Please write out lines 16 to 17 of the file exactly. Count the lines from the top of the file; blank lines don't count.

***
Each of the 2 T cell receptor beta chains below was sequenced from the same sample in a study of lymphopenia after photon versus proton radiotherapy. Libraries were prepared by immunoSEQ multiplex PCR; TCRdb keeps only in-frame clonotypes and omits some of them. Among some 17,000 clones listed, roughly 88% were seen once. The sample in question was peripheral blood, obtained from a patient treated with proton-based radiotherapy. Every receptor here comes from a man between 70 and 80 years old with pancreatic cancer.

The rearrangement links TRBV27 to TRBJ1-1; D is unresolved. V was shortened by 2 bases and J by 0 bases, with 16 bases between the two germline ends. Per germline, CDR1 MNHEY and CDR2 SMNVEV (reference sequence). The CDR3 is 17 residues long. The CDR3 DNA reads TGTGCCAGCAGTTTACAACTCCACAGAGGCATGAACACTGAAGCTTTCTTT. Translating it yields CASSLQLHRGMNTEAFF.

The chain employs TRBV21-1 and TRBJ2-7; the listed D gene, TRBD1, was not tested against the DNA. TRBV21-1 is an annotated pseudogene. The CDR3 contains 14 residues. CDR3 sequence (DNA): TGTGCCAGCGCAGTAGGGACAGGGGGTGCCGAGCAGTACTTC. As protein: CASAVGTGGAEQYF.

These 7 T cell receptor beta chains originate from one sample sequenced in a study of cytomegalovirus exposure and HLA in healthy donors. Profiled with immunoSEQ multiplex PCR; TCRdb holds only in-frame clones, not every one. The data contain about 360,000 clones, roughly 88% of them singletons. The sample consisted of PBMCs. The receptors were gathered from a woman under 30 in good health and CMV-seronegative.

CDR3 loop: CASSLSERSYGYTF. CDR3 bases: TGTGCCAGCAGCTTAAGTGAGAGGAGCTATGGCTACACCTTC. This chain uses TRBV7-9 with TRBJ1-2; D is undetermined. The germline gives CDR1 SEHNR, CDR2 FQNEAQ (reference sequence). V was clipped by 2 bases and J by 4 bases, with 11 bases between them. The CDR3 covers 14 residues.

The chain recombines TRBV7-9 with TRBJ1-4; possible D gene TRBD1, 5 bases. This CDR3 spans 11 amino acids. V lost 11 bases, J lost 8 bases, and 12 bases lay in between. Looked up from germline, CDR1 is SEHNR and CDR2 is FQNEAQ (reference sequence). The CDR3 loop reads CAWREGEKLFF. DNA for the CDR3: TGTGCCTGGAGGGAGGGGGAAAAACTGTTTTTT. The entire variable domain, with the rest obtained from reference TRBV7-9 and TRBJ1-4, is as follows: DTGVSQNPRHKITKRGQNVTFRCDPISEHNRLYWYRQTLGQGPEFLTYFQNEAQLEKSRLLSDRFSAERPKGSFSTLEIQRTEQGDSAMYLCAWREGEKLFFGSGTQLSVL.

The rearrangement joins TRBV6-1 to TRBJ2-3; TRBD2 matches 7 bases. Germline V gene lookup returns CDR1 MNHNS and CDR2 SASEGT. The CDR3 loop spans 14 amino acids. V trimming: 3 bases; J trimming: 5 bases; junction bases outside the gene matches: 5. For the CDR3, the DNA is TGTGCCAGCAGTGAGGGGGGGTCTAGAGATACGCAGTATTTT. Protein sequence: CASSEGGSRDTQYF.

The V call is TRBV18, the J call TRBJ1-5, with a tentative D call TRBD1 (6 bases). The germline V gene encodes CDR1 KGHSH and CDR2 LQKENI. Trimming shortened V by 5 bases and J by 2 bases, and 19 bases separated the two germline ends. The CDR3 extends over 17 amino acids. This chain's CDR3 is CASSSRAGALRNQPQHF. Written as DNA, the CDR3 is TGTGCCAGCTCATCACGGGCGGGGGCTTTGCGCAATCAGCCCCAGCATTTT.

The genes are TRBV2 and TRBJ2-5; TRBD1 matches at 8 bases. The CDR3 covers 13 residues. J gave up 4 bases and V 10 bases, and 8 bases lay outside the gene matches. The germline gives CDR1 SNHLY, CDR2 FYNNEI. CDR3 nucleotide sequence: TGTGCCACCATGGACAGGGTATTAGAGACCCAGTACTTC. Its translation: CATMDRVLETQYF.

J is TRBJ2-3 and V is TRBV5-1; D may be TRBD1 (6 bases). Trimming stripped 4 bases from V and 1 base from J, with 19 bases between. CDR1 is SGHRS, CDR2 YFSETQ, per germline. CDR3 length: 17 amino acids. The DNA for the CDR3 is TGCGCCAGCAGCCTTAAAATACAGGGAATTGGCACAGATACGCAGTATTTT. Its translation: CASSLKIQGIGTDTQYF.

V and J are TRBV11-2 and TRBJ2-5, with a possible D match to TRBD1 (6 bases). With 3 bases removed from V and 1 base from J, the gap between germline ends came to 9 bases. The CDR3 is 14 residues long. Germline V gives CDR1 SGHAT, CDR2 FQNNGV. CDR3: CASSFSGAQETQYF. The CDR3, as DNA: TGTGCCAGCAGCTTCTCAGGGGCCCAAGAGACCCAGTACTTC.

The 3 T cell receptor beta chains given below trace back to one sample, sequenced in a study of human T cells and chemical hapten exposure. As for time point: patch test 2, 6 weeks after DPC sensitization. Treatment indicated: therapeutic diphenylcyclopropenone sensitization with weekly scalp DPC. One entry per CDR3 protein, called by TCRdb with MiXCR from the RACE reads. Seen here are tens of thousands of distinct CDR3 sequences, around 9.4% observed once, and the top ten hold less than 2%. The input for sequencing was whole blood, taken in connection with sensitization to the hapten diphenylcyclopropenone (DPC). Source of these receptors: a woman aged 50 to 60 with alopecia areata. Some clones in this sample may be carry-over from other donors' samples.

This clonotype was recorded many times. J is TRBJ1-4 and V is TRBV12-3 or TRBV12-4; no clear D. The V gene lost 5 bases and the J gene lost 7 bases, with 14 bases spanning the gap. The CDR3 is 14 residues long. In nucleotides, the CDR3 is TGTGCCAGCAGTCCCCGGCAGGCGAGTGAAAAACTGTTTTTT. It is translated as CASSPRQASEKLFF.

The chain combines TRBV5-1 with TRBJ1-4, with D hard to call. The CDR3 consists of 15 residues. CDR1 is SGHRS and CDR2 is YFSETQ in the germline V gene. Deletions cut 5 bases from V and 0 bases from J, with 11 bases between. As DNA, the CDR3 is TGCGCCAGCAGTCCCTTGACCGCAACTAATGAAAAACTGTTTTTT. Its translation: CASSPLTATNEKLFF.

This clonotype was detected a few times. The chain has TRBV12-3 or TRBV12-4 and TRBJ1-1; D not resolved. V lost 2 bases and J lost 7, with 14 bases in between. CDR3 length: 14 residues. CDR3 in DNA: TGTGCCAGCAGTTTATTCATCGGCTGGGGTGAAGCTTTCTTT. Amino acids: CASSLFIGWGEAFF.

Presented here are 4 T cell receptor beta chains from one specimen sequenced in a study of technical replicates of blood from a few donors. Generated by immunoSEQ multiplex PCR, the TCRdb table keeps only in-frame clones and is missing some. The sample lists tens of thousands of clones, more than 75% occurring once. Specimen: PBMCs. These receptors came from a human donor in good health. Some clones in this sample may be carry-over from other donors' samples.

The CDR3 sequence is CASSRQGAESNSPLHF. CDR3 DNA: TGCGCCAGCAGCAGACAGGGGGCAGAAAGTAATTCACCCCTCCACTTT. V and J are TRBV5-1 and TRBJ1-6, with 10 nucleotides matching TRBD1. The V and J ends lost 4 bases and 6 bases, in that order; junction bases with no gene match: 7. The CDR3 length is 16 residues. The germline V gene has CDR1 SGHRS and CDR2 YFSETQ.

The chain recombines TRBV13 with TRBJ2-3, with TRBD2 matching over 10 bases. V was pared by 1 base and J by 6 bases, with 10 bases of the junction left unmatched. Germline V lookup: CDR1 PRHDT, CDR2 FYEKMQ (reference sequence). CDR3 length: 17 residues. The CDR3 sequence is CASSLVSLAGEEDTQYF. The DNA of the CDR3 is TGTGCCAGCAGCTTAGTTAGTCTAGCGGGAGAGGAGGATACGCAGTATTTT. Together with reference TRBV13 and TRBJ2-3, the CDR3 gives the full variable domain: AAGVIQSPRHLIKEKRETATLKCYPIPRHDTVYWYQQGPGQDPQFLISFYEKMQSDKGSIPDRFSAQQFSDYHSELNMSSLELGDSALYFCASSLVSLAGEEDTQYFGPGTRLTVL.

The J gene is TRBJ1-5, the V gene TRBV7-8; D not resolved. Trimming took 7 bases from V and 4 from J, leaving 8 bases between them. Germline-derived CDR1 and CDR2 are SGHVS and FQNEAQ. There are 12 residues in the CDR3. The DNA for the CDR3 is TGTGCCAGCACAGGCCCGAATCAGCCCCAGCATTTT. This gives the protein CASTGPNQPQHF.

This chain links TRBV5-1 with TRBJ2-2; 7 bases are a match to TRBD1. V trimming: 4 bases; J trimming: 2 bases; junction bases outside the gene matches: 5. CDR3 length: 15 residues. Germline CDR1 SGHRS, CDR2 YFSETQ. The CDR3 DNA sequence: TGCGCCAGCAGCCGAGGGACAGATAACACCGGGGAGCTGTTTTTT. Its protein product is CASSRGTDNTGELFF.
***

Presented here are 4 T cell receptor beta chains from one specimen sequenced in a study of technical replicates of blood from a few donors. Generated by immunoSEQ multiplex PCR, the TCRdb table keeps only in-frame clones and is missing some. The sample lists tens of thousands of clones, more than 75% occurring once. Specimen: PBMCs. These receptors came from a human donor in good health. Some clones in this sample may be carry-over from other donors' samples.

The CDR3 sequence is CASSRQGAESNSPLHF. CDR3 DNA: TGCGCCAGCAGCAGACAGGGGGCAGAAAGTAATTCACCCCTCCACTTT. V and J are TRBV5-1 and TRBJ1-6, with 10 nucleotides matching TRBD1. The V and J ends lost 4 bases and 6 bases, in that order; junction bases with no gene match: 7. The CDR3 length is 16 residues. The germline V gene has CDR1 SGHRS and CDR2 YFSETQ.